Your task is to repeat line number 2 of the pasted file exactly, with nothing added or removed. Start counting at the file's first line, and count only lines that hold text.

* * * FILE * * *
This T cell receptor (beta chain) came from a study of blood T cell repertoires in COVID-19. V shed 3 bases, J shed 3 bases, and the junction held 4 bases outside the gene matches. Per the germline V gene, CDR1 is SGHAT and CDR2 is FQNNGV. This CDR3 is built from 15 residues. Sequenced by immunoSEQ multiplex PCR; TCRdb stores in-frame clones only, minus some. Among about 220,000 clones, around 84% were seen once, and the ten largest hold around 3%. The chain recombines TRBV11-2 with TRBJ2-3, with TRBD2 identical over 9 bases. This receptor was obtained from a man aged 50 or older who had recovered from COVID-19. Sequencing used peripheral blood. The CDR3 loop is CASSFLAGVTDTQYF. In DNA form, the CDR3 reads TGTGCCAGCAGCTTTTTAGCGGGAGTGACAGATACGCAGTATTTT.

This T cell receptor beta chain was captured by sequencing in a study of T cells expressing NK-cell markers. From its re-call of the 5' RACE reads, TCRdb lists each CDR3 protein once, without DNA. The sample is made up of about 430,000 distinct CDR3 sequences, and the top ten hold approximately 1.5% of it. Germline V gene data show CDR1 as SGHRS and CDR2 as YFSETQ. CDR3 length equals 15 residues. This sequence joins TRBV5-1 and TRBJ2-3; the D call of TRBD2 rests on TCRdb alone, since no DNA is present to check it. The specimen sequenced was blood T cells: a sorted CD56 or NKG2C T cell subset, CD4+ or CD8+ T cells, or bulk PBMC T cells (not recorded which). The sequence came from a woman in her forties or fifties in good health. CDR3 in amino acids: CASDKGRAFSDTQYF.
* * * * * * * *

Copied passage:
This T cell receptor beta chain was captured by sequencing in a study of T cells expressing NK-cell markers. From its re-call of the 5' RACE reads, TCRdb lists each CDR3 protein once, without DNA. The sample is made up of about 430,000 distinct CDR3 sequences, and the top ten hold approximately 1.5% of it. Germline V gene data show CDR1 as SGHRS and CDR2 as YFSETQ. CDR3 length equals 15 residues. This sequence joins TRBV5-1 and TRBJ2-3; the D call of TRBD2 rests on TCRdb alone, since no DNA is present to check it. The specimen sequenced was blood T cells: a sorted CD56 or NKG2C T cell subset, CD4+ or CD8+ T cells, or bulk PBMC T cells (not recorded which). The sequence came from a woman in her forties or fifties in good health. CDR3 in amino acids: CASDKGRAFSDTQYF.